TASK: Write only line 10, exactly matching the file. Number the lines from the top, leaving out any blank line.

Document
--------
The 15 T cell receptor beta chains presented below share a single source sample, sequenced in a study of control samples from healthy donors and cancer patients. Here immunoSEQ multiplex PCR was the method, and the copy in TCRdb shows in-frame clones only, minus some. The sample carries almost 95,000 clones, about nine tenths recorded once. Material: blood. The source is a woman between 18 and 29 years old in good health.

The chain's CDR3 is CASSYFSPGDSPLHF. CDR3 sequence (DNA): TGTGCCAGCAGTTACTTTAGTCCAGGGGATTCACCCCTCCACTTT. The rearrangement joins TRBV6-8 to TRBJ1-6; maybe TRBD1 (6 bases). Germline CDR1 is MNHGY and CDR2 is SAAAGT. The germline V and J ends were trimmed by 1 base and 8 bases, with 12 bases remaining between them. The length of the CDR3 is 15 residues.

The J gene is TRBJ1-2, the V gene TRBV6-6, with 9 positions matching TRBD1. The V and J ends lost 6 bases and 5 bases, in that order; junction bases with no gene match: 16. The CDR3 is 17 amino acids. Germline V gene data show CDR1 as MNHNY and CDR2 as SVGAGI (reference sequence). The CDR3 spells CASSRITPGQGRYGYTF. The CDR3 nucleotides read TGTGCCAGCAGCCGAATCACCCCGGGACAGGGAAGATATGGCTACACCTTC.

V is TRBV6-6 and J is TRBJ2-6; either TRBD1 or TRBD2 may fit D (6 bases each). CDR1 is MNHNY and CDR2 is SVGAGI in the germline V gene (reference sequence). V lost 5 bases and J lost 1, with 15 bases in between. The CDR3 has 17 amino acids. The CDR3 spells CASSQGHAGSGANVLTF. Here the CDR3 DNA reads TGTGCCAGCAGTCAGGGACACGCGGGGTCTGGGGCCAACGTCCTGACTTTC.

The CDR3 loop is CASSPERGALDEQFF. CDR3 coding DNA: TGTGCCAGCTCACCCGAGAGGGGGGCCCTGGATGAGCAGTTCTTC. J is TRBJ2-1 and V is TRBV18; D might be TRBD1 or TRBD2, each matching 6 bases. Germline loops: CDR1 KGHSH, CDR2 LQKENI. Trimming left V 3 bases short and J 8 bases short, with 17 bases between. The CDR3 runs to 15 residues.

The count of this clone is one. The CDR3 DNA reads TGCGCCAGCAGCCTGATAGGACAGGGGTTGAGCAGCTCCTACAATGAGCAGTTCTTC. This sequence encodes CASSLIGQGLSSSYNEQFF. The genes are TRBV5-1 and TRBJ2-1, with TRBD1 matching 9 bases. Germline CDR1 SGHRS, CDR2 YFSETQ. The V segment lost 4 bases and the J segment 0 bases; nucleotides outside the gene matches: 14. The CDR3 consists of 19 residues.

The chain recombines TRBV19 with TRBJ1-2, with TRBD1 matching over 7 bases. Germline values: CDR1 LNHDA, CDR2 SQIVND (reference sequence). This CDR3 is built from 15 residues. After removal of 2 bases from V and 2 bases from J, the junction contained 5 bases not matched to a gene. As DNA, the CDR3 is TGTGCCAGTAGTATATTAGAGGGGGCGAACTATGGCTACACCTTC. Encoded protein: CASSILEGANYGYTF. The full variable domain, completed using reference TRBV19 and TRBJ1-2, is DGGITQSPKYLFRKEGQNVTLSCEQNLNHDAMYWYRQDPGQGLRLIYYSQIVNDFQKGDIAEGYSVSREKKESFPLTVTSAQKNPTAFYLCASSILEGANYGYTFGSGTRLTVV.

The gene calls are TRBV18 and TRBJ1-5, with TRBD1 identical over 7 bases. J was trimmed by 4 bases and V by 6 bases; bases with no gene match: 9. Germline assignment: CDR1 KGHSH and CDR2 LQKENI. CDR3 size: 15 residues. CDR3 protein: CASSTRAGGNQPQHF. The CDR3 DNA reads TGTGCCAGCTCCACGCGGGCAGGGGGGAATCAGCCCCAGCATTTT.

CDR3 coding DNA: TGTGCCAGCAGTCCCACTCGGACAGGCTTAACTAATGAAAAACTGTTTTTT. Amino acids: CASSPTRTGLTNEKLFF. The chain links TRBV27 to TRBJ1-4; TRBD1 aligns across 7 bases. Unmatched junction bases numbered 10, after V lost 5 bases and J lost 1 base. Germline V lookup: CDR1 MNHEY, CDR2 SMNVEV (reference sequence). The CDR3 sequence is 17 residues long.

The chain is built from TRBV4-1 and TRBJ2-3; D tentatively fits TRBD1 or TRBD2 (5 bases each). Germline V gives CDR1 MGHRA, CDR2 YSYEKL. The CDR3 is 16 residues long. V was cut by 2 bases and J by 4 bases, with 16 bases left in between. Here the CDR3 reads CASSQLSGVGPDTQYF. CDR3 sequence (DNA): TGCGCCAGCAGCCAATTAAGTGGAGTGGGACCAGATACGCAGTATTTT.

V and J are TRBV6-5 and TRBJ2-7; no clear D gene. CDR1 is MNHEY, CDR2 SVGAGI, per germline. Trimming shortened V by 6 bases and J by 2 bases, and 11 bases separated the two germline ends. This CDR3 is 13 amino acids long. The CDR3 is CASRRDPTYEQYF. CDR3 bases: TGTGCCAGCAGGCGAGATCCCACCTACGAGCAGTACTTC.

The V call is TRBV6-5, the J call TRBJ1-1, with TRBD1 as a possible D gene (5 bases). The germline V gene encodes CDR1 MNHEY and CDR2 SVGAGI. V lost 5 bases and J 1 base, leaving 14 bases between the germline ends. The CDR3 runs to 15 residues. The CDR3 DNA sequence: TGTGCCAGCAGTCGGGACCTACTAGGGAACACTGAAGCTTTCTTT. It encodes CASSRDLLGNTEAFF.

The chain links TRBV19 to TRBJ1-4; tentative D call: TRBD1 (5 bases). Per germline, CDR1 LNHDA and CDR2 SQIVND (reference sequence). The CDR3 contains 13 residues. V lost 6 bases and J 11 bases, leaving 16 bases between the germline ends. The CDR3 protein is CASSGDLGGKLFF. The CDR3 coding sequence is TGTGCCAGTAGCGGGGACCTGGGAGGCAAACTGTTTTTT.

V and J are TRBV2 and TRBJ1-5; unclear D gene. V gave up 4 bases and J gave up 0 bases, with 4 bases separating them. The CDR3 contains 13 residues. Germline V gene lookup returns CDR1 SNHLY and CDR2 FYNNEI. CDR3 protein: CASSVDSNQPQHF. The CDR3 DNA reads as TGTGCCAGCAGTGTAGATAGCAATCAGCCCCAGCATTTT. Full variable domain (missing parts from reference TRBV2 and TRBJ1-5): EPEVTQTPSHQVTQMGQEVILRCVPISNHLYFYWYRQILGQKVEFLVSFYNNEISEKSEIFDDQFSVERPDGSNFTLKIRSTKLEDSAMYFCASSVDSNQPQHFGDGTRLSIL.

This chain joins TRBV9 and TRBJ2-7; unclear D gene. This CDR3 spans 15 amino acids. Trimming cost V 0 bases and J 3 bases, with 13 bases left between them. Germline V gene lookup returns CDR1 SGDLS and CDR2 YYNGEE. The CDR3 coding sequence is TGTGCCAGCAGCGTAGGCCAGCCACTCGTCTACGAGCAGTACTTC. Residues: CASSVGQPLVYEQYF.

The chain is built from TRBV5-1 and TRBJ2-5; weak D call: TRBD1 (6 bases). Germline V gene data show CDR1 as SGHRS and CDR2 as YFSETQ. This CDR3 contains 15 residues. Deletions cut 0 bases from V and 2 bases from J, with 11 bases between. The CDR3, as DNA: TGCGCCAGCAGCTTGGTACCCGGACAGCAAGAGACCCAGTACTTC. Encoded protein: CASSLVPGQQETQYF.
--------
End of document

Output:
The chain is built from TRBV4-1 and TRBJ2-3; D tentatively fits TRBD1 or TRBD2 (5 bases each). Germline V gives CDR1 MGHRA, CDR2 YSYEKL. The CDR3 is 16 residues long. V was cut by 2 bases and J by 4 bases, with 16 bases left in between. Here the CDR3 reads CASSQLSGVGPDTQYF. CDR3 sequence (DNA): TGCGCCAGCAGCCAATTAAGTGGAGTGGGACCAGATACGCAGTATTTT.